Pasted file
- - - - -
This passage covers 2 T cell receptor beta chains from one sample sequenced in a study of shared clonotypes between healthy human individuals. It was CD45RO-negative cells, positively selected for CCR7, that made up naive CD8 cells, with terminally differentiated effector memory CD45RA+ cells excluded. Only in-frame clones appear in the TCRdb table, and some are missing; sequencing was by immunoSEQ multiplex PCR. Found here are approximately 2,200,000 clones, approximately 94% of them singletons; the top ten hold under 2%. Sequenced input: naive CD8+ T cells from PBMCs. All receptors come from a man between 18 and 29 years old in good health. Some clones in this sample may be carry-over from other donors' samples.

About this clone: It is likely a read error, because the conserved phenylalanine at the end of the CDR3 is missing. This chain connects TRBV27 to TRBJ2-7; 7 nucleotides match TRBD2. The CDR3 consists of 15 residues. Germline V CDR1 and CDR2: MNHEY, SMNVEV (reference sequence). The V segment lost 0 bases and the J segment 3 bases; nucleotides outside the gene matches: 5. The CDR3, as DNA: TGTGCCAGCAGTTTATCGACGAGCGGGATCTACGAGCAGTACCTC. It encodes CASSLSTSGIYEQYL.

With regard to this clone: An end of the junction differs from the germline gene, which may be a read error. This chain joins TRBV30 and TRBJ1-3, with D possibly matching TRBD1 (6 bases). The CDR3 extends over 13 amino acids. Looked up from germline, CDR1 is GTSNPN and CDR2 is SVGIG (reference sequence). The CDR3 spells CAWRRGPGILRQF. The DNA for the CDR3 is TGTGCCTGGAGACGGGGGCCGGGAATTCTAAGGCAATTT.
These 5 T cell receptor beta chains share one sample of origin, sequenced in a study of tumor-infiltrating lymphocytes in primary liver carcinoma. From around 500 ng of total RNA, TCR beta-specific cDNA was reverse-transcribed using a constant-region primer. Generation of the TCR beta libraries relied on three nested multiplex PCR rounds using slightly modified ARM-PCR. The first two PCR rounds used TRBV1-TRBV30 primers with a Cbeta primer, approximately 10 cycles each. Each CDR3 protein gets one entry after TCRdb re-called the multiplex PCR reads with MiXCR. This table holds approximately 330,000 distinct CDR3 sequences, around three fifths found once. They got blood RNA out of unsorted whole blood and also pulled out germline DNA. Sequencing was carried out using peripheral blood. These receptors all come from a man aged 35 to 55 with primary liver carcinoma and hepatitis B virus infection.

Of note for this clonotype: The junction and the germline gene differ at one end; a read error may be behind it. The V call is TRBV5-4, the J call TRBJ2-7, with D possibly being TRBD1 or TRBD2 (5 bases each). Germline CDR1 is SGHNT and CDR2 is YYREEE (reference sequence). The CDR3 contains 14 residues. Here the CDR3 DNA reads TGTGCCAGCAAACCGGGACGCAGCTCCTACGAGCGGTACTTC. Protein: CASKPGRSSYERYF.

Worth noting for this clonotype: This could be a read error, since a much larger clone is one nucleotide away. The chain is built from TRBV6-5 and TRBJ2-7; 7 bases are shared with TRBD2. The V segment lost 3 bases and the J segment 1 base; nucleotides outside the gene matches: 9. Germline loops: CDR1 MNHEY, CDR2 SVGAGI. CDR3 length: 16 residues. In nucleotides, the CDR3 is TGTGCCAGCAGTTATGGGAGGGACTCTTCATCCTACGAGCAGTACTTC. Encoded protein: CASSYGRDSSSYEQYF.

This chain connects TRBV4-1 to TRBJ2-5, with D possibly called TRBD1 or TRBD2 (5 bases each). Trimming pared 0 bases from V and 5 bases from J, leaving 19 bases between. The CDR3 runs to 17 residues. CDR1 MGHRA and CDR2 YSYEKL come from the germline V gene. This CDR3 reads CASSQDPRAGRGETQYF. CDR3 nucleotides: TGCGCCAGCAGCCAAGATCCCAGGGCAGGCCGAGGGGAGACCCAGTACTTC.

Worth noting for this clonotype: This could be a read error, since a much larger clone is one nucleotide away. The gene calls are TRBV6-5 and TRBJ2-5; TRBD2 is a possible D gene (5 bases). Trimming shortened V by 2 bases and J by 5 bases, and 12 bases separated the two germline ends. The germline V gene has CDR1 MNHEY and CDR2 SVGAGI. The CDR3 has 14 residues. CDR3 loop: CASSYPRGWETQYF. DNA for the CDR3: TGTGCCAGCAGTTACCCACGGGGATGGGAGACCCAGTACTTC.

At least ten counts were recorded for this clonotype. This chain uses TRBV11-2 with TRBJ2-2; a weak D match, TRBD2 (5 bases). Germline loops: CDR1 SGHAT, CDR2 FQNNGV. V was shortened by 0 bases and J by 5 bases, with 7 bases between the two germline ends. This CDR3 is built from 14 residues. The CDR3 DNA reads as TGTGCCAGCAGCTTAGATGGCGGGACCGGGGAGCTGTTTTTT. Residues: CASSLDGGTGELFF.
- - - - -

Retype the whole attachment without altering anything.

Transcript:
This passage covers 2 T cell receptor beta chains from one sample sequenced in a study of shared clonotypes between healthy human individuals. It was CD45RO-negative cells, positively selected for CCR7, that made up naive CD8 cells, with terminally differentiated effector memory CD45RA+ cells excluded. Only in-frame clones appear in the TCRdb table, and some are missing; sequencing was by immunoSEQ multiplex PCR. Found here are approximately 2,200,000 clones, approximately 94% of them singletons; the top ten hold under 2%. Sequenced input: naive CD8+ T cells from PBMCs. All receptors come from a man between 18 and 29 years old in good health. Some clones in this sample may be carry-over from other donors' samples.

About this clone: It is likely a read error, because the conserved phenylalanine at the end of the CDR3 is missing. This chain connects TRBV27 to TRBJ2-7; 7 nucleotides match TRBD2. The CDR3 consists of 15 residues. Germline V CDR1 and CDR2: MNHEY, SMNVEV (reference sequence). The V segment lost 0 bases and the J segment 3 bases; nucleotides outside the gene matches: 5. The CDR3, as DNA: TGTGCCAGCAGTTTATCGACGAGCGGGATCTACGAGCAGTACCTC. It encodes CASSLSTSGIYEQYL.

With regard to this clone: An end of the junction differs from the germline gene, which may be a read error. This chain joins TRBV30 and TRBJ1-3, with D possibly matching TRBD1 (6 bases). The CDR3 extends over 13 amino acids. Looked up from germline, CDR1 is GTSNPN and CDR2 is SVGIG (reference sequence). The CDR3 spells CAWRRGPGILRQF. The DNA for the CDR3 is TGTGCCTGGAGACGGGGGCCGGGAATTCTAAGGCAATTT.
These 5 T cell receptor beta chains share one sample of origin, sequenced in a study of tumor-infiltrating lymphocytes in primary liver carcinoma. From around 500 ng of total RNA, TCR beta-specific cDNA was reverse-transcribed using a constant-region primer. Generation of the TCR beta libraries relied on three nested multiplex PCR rounds using slightly modified ARM-PCR. The first two PCR rounds used TRBV1-TRBV30 primers with a Cbeta primer, approximately 10 cycles each. Each CDR3 protein gets one entry after TCRdb re-called the multiplex PCR reads with MiXCR. This table holds approximately 330,000 distinct CDR3 sequences, around three fifths found once. They got blood RNA out of unsorted whole blood and also pulled out germline DNA. Sequencing was carried out using peripheral blood. These receptors all come from a man aged 35 to 55 with primary liver carcinoma and hepatitis B virus infection.

Of note for this clonotype: The junction and the germline gene differ at one end; a read error may be behind it. The V call is TRBV5-4, the J call TRBJ2-7, with D possibly being TRBD1 or TRBD2 (5 bases each). Germline CDR1 is SGHNT and CDR2 is YYREEE (reference sequence). The CDR3 contains 14 residues. Here the CDR3 DNA reads TGTGCCAGCAAACCGGGACGCAGCTCCTACGAGCGGTACTTC. Protein: CASKPGRSSYERYF.

Worth noting for this clonotype: This could be a read error, since a much larger clone is one nucleotide away. The chain is built from TRBV6-5 and TRBJ2-7; 7 bases are shared with TRBD2. The V segment lost 3 bases and the J segment 1 base; nucleotides outside the gene matches: 9. Germline loops: CDR1 MNHEY, CDR2 SVGAGI. CDR3 length: 16 residues. In nucleotides, the CDR3 is TGTGCCAGCAGTTATGGGAGGGACTCTTCATCCTACGAGCAGTACTTC. Encoded protein: CASSYGRDSSSYEQYF.

This chain connects TRBV4-1 to TRBJ2-5, with D possibly called TRBD1 or TRBD2 (5 bases each). Trimming pared 0 bases from V and 5 bases from J, leaving 19 bases between. The CDR3 runs to 17 residues. CDR1 MGHRA and CDR2 YSYEKL come from the germline V gene. This CDR3 reads CASSQDPRAGRGETQYF. CDR3 nucleotides: TGCGCCAGCAGCCAAGATCCCAGGGCAGGCCGAGGGGAGACCCAGTACTTC.

Worth noting for this clonotype: This could be a read error, since a much larger clone is one nucleotide away. The gene calls are TRBV6-5 and TRBJ2-5; TRBD2 is a possible D gene (5 bases). Trimming shortened V by 2 bases and J by 5 bases, and 12 bases separated the two germline ends. The germline V gene has CDR1 MNHEY and CDR2 SVGAGI. The CDR3 has 14 residues. CDR3 loop: CASSYPRGWETQYF. DNA for the CDR3: TGTGCCAGCAGTTACCCACGGGGATGGGAGACCCAGTACTTC.

At least ten counts were recorded for this clonotype. This chain uses TRBV11-2 with TRBJ2-2; a weak D match, TRBD2 (5 bases). Germline loops: CDR1 SGHAT, CDR2 FQNNGV. V was shortened by 0 bases and J by 5 bases, with 7 bases between the two germline ends. This CDR3 is built from 14 residues. The CDR3 DNA reads as TGTGCCAGCAGCTTAGATGGCGGGACCGGGGAGCTGTTTTTT. Residues: CASSLDGGTGELFF.